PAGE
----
Lucas Crawford, 91 pgs, Invisible Publishing, invisiblepublishing.com, $15.95
Lucas Crawford includes a list of imaginary Canadian Literature Premises late in this collection, running the gamut between “The Affair I Considered Having Once” to “Roughing It in the Bush: An Anti-Colonial Lesbian Rewrite.” The hidden punchline in this spoof-list is the hypothetical title, “I Bear Some Resemblance . . . to Rita MacNeil, So Perhaps Someone Would Like to Read About My Vicarious Identifications With Her” — a poem which actually appears earlier in Sideshow Confessions as “Failed Seances for Rita MacNeil (1944–2013).”
Unabashedly including his own work on his hyper-Canadiana spoof-list (one of the highlights of Sideshow Confessions), Crawford recognizes his own role as the narrator of a story we’ve already read before — one that we perhaps risk growing numb to reading: the story of the outcast, in this case an overweight trans person, navigating hostile social waters. But it is precisely Crawford’s awareness of this position which sets Sideshow Confessions apart from the crowd. It not only allows him to subvert his societal role, but side-steps a major pitfall — Crawford’s biographical idiosyncrasies, while playing a major role in his poetry, never displace his sense of identity or narrative voice.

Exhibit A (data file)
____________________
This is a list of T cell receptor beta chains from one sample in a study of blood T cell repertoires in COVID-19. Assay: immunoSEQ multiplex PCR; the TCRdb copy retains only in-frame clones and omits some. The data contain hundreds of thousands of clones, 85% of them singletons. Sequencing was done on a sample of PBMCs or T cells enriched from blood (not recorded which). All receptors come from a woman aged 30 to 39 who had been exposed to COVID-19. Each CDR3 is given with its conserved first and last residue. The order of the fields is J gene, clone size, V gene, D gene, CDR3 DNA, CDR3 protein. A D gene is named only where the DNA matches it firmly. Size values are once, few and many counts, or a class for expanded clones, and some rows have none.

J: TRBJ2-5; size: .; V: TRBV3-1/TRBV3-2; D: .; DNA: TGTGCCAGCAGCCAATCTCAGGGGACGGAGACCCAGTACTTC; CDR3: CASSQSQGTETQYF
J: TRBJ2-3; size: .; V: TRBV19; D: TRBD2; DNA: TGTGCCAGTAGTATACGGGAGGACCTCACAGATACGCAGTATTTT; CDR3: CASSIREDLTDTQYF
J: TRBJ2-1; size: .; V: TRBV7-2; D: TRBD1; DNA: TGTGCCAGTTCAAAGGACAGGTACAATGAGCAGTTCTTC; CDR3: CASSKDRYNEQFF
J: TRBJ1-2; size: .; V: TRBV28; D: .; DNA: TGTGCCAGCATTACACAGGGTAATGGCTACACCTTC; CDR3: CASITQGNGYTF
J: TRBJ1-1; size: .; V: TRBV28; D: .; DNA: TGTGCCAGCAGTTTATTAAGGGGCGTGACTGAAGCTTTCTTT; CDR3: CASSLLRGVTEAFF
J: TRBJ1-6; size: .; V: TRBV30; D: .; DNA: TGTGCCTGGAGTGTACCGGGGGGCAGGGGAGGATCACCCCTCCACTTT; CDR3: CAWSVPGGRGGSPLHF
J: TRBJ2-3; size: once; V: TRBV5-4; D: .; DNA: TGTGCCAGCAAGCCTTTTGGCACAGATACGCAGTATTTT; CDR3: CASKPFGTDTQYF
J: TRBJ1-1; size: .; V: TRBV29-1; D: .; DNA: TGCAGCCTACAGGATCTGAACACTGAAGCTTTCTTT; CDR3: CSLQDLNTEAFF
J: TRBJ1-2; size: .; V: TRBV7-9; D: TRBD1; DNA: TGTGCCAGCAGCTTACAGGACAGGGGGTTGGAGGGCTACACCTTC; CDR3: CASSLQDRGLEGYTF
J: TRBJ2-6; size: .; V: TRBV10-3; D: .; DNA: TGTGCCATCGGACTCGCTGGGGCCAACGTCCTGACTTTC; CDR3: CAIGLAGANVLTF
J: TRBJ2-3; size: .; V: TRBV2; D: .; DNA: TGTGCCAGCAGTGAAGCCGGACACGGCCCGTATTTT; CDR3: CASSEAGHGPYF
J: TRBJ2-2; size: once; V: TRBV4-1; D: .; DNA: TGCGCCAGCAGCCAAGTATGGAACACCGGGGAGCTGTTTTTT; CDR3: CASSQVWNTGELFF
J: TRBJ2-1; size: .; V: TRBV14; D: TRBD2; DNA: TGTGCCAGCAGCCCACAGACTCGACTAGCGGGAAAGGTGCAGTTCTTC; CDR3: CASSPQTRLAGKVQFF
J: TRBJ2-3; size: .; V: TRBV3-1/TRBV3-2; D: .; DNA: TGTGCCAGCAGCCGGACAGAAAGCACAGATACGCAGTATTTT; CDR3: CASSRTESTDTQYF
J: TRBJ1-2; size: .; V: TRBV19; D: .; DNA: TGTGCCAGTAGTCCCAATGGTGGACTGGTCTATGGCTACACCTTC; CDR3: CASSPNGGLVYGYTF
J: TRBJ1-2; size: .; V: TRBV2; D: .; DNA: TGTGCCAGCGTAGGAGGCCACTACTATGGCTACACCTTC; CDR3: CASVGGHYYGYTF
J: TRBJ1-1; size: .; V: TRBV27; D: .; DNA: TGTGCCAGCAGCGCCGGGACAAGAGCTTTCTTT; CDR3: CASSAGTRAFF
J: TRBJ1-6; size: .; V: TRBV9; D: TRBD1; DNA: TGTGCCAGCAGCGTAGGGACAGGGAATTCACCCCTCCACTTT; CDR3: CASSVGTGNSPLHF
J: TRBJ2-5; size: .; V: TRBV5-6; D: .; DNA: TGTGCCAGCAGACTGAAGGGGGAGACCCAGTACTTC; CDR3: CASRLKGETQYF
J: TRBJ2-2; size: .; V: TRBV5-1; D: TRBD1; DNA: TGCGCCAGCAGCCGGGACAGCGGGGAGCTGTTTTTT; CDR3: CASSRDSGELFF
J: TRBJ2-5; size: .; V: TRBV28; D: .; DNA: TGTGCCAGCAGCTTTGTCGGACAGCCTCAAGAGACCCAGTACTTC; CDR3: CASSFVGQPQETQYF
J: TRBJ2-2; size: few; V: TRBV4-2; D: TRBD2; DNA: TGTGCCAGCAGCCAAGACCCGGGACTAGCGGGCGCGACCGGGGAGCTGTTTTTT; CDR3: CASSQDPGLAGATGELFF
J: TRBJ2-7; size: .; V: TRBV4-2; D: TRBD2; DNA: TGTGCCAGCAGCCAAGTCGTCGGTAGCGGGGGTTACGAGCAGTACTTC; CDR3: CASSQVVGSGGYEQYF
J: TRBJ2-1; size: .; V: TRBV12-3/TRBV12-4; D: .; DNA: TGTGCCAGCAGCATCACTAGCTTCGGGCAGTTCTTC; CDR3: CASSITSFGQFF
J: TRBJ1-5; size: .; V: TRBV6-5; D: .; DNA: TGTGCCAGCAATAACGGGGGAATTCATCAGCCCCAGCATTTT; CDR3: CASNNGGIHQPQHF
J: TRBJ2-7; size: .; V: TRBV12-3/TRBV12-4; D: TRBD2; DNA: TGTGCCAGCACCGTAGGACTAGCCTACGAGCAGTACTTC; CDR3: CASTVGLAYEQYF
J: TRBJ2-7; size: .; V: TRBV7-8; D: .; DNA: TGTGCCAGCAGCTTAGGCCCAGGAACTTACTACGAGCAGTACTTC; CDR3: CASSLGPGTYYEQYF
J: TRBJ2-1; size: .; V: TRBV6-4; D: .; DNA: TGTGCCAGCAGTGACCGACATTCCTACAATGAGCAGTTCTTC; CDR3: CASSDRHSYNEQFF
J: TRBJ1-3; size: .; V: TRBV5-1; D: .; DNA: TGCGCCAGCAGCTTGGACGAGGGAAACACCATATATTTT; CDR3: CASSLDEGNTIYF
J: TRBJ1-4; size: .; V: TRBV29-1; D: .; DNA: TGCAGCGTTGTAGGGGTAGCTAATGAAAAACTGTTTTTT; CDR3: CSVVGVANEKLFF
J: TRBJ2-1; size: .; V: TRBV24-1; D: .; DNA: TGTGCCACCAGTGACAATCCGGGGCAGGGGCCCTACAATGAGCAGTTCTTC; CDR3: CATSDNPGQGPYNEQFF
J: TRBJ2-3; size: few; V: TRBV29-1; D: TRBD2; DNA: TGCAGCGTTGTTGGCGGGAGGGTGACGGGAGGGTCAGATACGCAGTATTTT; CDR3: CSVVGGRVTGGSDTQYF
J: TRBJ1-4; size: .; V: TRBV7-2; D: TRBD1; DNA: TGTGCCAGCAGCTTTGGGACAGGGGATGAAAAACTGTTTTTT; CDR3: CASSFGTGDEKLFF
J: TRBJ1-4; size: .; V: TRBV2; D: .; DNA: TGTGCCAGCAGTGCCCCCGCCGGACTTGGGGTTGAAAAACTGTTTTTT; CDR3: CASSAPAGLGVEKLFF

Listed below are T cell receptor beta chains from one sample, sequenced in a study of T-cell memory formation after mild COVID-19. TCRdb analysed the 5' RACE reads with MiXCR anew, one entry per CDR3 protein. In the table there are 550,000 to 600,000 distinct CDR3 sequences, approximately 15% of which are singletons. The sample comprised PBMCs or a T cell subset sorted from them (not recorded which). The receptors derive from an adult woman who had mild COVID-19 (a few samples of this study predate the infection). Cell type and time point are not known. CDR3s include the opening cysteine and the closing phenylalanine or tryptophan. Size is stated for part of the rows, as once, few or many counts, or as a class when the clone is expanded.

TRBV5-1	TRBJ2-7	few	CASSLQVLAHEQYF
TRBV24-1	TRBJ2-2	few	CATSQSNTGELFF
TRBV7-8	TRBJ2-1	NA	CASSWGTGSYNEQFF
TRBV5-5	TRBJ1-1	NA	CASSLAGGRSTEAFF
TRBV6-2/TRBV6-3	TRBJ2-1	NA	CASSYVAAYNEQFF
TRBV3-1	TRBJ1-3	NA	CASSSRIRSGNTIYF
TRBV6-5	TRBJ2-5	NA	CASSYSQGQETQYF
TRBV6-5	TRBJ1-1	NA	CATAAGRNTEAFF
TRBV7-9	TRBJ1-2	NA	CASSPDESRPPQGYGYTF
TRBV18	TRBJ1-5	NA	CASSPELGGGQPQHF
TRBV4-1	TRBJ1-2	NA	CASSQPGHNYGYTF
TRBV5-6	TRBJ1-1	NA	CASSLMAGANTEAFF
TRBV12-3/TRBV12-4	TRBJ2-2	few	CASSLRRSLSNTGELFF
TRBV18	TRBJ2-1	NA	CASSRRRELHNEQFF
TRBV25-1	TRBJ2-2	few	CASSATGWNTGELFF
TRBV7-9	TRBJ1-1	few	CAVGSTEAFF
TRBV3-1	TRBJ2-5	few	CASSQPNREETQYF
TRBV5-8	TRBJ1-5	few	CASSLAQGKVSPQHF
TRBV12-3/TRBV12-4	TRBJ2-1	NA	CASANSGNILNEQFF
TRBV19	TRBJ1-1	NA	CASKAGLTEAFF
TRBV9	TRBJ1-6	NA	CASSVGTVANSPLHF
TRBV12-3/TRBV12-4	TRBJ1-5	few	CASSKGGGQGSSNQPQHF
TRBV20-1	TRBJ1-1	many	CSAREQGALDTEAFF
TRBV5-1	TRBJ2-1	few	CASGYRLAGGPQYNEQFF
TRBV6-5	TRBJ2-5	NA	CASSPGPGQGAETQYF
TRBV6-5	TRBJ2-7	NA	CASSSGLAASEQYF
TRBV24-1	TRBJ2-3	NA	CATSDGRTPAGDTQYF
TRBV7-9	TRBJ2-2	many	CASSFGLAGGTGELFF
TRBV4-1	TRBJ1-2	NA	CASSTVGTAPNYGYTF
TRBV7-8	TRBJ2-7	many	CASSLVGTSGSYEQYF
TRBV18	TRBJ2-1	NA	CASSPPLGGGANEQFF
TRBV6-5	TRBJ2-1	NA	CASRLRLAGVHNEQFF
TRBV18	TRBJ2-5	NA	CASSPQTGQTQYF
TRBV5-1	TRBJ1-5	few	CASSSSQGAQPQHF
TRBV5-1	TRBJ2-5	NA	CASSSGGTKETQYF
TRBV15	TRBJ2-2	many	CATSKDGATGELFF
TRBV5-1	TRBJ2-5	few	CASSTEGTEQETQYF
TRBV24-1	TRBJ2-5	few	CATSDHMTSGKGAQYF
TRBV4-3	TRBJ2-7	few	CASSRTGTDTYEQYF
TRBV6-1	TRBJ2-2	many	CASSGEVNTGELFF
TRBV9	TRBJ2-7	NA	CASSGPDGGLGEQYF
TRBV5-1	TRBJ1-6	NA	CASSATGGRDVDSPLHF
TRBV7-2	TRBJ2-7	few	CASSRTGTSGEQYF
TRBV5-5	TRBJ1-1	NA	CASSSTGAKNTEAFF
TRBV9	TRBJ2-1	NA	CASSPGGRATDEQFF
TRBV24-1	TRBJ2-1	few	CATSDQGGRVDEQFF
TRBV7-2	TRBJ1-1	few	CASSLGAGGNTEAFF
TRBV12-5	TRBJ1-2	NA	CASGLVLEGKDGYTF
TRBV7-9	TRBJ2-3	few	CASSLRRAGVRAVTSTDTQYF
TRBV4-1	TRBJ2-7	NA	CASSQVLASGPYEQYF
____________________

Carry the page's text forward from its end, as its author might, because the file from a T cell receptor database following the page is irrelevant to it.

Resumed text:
Sideshow Confessions is an accessible glimpse at the absurd — a clever look at a trans narrative which explores its challenges without drowning in them. For this reason, I can happily recommend it. Invisible Publishing has printed a snappy, good looking product, and Crawford’s sense of humour is a breath of fresh air. (Joel W. Vaughan)